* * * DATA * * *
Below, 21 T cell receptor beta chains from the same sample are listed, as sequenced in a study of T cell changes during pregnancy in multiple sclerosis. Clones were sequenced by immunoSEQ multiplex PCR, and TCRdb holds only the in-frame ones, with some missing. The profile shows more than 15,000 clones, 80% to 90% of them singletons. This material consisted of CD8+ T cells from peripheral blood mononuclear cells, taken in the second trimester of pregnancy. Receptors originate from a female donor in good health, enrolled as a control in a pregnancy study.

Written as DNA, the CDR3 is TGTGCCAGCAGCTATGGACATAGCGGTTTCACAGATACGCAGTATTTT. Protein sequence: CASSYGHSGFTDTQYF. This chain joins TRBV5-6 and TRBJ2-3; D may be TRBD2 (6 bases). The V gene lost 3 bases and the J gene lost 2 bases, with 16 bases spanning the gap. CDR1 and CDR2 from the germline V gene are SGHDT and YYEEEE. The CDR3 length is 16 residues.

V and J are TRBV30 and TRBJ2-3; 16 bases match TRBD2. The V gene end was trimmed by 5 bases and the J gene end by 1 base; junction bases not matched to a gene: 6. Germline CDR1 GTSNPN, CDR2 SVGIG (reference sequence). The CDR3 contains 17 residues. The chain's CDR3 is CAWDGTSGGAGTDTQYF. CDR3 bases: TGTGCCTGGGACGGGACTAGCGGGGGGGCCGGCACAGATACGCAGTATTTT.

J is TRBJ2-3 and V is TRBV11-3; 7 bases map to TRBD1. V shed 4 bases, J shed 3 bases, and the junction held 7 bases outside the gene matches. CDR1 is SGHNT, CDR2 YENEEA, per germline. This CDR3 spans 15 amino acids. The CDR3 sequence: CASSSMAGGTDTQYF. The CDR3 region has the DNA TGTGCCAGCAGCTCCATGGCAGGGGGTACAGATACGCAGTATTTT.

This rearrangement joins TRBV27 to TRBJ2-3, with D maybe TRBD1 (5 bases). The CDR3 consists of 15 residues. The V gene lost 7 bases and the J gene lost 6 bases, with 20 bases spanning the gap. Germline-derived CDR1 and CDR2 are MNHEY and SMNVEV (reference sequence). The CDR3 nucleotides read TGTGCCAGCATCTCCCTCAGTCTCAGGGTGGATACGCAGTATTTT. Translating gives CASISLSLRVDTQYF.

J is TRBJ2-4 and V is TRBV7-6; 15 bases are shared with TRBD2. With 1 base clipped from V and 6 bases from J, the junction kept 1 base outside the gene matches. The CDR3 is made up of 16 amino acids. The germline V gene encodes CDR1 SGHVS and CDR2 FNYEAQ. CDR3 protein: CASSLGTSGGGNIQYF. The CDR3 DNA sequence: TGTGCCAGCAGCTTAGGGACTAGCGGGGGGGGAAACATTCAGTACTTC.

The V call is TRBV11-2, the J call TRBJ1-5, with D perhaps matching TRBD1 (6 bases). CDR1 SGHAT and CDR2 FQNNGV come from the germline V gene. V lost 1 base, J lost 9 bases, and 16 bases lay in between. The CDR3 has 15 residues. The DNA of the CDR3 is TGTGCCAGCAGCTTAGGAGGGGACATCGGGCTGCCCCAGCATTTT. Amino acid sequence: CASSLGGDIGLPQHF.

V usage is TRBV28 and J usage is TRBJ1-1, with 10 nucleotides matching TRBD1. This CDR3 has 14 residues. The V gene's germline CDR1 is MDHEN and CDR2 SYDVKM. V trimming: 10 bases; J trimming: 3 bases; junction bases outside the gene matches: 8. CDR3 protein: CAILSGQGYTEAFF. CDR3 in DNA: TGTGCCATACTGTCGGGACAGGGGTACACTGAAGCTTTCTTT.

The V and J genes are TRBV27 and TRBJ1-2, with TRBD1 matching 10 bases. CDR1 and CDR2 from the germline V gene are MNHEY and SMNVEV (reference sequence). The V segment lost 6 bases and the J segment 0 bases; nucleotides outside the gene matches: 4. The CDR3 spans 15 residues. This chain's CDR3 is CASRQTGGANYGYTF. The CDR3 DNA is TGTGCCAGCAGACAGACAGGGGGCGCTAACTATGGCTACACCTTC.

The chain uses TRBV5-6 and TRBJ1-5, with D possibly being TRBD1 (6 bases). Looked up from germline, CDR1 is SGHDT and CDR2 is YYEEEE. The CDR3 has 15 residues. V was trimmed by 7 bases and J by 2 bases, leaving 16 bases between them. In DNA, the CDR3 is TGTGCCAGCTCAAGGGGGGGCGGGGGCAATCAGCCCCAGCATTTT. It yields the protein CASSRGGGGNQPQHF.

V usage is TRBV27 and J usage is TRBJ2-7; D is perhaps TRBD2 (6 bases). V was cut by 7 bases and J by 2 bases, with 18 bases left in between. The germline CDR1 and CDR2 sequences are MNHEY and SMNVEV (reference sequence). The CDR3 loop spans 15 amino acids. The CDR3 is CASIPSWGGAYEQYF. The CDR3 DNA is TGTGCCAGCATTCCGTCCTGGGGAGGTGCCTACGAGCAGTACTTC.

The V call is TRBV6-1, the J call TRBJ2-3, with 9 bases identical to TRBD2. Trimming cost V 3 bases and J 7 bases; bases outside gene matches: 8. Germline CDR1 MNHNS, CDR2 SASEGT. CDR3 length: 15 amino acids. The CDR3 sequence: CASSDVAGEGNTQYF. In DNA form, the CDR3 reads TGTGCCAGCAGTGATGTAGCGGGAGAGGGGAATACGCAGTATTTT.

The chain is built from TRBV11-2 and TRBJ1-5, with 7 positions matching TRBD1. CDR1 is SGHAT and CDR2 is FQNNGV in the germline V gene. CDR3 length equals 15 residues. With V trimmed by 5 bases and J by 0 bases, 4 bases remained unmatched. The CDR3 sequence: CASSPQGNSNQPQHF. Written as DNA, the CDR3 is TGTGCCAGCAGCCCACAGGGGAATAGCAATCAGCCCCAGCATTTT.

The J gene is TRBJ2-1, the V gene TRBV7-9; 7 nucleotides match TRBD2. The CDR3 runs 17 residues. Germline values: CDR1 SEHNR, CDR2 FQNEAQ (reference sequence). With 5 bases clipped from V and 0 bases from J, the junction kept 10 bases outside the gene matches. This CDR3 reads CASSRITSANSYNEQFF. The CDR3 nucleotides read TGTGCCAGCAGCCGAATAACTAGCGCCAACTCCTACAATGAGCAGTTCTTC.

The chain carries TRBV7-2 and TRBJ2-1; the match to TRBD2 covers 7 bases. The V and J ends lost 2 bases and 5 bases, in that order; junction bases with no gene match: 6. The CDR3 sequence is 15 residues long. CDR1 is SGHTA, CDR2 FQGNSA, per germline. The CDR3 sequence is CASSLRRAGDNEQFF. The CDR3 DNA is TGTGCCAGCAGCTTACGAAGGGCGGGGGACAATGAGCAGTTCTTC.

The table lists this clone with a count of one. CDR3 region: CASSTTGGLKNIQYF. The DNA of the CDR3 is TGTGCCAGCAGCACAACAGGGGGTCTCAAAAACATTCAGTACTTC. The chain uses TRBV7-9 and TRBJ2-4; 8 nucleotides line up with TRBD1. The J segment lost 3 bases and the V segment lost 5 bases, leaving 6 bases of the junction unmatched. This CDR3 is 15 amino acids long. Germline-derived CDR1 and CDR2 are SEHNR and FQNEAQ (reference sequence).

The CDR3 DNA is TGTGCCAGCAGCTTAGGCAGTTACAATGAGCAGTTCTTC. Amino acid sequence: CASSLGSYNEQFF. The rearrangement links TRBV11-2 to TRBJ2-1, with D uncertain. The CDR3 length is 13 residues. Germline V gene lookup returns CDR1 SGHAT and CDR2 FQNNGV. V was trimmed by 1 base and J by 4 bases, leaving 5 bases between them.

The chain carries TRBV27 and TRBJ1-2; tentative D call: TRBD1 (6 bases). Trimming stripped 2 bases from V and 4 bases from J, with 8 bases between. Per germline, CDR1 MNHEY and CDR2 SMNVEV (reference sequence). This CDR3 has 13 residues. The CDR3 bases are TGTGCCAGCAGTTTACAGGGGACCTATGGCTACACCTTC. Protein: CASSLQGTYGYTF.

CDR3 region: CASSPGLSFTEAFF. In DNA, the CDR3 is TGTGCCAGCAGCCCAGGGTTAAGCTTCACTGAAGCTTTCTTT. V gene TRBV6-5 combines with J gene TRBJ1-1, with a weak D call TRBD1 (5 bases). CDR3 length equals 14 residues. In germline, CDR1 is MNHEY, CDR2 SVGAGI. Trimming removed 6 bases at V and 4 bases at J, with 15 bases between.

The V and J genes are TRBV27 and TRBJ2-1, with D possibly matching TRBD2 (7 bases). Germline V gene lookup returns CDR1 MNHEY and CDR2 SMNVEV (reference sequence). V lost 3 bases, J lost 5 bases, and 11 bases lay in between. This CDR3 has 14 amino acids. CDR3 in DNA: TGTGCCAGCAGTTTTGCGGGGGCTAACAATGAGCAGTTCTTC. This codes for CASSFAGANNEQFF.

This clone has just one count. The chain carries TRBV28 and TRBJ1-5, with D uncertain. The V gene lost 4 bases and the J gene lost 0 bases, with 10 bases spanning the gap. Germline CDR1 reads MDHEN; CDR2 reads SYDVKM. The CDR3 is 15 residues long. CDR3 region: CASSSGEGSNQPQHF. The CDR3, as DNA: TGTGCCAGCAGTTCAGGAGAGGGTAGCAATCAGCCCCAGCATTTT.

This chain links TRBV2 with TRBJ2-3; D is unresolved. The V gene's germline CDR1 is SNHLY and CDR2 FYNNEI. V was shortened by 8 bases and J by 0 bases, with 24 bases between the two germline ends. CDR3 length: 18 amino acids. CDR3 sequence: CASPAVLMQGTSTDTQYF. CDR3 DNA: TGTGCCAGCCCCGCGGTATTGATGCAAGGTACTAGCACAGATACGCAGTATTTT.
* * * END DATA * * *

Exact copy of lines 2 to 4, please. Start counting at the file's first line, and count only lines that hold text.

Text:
Written as DNA, the CDR3 is TGTGCCAGCAGCTATGGACATAGCGGTTTCACAGATACGCAGTATTTT. Protein sequence: CASSYGHSGFTDTQYF. This chain joins TRBV5-6 and TRBJ2-3; D may be TRBD2 (6 bases). The V gene lost 3 bases and the J gene lost 2 bases, with 16 bases spanning the gap. CDR1 and CDR2 from the germline V gene are SGHDT and YYEEEE. The CDR3 length is 16 residues.

V and J are TRBV30 and TRBJ2-3; 16 bases match TRBD2. The V gene end was trimmed by 5 bases and the J gene end by 1 base; junction bases not matched to a gene: 6. Germline CDR1 GTSNPN, CDR2 SVGIG (reference sequence). The CDR3 contains 17 residues. The chain's CDR3 is CAWDGTSGGAGTDTQYF. CDR3 bases: TGTGCCTGGGACGGGACTAGCGGGGGGGCCGGCACAGATACGCAGTATTTT.

J is TRBJ2-3 and V is TRBV11-3; 7 bases map to TRBD1. V shed 4 bases, J shed 3 bases, and the junction held 7 bases outside the gene matches. CDR1 is SGHNT, CDR2 YENEEA, per germline. This CDR3 spans 15 amino acids. The CDR3 sequence: CASSSMAGGTDTQYF. The CDR3 region has the DNA TGTGCCAGCAGCTCCATGGCAGGGGGTACAGATACGCAGTATTTT.